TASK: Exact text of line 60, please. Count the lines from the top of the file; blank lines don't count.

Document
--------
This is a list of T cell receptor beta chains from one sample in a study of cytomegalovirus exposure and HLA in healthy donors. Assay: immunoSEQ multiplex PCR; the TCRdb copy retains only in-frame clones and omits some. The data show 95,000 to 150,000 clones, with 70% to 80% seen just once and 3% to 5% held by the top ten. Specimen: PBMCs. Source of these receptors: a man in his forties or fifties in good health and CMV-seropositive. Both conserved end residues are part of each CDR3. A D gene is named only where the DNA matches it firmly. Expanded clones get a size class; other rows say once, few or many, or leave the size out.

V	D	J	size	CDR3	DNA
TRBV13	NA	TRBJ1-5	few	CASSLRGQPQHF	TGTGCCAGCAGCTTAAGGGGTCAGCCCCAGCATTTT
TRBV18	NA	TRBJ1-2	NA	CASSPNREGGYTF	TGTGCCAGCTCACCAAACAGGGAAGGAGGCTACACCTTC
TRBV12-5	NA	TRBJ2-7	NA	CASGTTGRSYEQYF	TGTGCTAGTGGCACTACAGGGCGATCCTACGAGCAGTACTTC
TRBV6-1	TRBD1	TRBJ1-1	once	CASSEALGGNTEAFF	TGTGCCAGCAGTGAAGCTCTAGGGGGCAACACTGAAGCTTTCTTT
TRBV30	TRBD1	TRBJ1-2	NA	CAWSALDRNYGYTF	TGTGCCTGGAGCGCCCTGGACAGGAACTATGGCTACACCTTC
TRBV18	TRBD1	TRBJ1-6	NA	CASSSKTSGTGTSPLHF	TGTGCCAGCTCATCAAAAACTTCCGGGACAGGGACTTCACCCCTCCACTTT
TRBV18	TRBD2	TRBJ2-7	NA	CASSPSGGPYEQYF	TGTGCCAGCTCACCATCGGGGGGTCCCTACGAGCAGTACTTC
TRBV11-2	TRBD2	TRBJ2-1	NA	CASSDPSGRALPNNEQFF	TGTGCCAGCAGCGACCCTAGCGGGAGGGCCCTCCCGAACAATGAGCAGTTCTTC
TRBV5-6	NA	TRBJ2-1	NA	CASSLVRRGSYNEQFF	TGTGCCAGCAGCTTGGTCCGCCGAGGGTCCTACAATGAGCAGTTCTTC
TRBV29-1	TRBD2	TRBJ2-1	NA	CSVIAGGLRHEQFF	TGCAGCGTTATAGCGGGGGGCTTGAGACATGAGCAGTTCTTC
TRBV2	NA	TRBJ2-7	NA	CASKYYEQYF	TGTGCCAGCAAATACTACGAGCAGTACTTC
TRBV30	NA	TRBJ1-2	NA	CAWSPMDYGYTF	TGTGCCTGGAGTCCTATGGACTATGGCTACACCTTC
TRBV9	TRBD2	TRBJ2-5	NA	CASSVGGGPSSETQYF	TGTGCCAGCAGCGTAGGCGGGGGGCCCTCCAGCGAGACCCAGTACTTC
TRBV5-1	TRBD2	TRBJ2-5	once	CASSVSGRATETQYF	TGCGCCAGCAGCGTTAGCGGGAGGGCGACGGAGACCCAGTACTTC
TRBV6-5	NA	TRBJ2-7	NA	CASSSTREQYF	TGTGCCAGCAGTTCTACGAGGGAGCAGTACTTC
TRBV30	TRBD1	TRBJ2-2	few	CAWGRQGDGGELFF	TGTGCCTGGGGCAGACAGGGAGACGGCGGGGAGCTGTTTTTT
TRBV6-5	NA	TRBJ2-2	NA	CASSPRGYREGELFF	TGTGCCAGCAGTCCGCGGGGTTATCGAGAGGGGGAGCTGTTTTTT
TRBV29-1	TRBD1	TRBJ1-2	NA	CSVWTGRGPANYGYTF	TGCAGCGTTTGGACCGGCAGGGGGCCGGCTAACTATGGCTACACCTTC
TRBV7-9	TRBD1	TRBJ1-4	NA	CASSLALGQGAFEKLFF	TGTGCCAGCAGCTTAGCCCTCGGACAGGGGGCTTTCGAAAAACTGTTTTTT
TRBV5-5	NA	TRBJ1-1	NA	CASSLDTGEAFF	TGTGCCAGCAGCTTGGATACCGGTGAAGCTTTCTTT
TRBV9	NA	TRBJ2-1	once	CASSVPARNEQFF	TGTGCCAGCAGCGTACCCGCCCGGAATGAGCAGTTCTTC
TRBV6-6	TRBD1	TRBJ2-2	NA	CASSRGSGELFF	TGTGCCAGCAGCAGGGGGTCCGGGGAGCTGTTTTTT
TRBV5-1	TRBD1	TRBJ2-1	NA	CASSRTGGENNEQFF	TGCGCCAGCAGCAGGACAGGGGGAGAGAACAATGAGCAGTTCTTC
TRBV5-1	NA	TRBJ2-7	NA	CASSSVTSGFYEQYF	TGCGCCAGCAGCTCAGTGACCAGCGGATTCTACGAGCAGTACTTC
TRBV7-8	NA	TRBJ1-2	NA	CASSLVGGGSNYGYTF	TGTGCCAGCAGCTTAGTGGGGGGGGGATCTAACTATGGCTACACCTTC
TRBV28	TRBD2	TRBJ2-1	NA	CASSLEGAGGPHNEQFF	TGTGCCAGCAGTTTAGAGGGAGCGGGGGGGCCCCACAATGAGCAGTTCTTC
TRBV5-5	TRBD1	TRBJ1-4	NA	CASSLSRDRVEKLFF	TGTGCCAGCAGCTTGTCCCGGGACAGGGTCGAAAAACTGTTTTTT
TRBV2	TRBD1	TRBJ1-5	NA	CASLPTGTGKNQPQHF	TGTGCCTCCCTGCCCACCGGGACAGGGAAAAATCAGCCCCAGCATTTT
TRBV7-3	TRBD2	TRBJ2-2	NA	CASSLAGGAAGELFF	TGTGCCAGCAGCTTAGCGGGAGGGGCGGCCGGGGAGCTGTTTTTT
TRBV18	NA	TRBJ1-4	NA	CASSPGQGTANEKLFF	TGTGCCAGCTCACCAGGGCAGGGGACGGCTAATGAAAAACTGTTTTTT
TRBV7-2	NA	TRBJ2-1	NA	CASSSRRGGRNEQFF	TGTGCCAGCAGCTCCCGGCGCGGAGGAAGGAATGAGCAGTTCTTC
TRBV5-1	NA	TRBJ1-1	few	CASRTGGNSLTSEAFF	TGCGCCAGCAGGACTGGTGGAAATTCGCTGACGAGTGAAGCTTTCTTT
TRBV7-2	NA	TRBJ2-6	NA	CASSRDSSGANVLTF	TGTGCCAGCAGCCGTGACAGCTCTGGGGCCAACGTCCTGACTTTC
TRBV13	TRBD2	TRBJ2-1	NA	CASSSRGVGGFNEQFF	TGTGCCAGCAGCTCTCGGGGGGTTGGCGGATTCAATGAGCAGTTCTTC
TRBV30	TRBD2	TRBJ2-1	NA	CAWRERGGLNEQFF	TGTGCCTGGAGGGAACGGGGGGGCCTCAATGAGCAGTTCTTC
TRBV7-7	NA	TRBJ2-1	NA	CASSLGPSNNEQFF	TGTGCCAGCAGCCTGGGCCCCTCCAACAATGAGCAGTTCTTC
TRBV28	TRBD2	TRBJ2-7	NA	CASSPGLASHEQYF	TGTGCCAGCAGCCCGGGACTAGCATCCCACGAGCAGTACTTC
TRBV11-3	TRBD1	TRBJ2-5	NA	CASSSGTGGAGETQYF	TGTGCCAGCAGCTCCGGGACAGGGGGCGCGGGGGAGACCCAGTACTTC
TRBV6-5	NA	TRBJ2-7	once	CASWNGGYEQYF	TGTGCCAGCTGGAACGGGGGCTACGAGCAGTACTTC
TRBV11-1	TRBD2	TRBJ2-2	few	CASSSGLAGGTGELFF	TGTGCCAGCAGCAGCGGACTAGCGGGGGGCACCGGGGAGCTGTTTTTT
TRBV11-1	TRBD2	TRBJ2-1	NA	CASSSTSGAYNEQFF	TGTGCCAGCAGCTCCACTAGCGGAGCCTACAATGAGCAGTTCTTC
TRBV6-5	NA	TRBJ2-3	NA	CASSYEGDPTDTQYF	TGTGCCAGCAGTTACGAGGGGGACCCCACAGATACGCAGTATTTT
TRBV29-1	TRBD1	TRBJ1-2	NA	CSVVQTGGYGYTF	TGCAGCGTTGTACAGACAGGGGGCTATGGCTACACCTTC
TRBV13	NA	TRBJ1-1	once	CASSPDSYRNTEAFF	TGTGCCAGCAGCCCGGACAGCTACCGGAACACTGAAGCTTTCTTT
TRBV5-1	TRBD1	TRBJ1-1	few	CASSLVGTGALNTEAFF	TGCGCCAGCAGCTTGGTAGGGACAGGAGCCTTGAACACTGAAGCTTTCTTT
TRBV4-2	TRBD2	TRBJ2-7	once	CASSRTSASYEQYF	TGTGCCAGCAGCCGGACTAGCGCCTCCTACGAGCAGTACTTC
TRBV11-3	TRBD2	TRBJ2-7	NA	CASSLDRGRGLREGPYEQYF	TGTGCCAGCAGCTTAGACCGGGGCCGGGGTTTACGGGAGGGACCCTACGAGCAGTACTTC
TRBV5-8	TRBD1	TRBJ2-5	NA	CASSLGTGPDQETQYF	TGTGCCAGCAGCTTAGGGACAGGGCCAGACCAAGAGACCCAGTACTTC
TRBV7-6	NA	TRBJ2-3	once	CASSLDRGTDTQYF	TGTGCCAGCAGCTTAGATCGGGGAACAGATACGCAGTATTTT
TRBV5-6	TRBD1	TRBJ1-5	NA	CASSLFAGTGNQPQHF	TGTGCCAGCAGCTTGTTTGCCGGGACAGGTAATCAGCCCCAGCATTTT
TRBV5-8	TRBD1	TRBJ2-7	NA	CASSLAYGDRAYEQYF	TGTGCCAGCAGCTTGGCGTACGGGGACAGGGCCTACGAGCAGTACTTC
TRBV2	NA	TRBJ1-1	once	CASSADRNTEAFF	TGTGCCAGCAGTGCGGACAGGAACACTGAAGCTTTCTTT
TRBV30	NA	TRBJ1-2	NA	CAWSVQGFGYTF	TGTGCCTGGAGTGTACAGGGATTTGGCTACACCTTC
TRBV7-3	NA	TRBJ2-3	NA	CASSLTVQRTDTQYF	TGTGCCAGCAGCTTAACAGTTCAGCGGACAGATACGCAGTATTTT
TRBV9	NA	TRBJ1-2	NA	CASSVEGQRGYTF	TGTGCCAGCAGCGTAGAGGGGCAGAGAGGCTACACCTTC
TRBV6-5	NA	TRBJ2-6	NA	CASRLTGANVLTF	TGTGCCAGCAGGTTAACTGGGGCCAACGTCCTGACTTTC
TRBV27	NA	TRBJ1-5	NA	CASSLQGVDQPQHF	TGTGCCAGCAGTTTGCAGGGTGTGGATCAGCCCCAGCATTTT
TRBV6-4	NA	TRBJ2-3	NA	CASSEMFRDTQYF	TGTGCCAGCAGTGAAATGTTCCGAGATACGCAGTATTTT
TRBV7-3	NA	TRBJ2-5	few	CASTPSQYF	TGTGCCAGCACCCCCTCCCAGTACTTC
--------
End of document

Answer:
TRBV6-4	NA	TRBJ2-3	NA	CASSEMFRDTQYF	TGTGCCAGCAGTGAAATGTTCCGAGATACGCAGTATTTT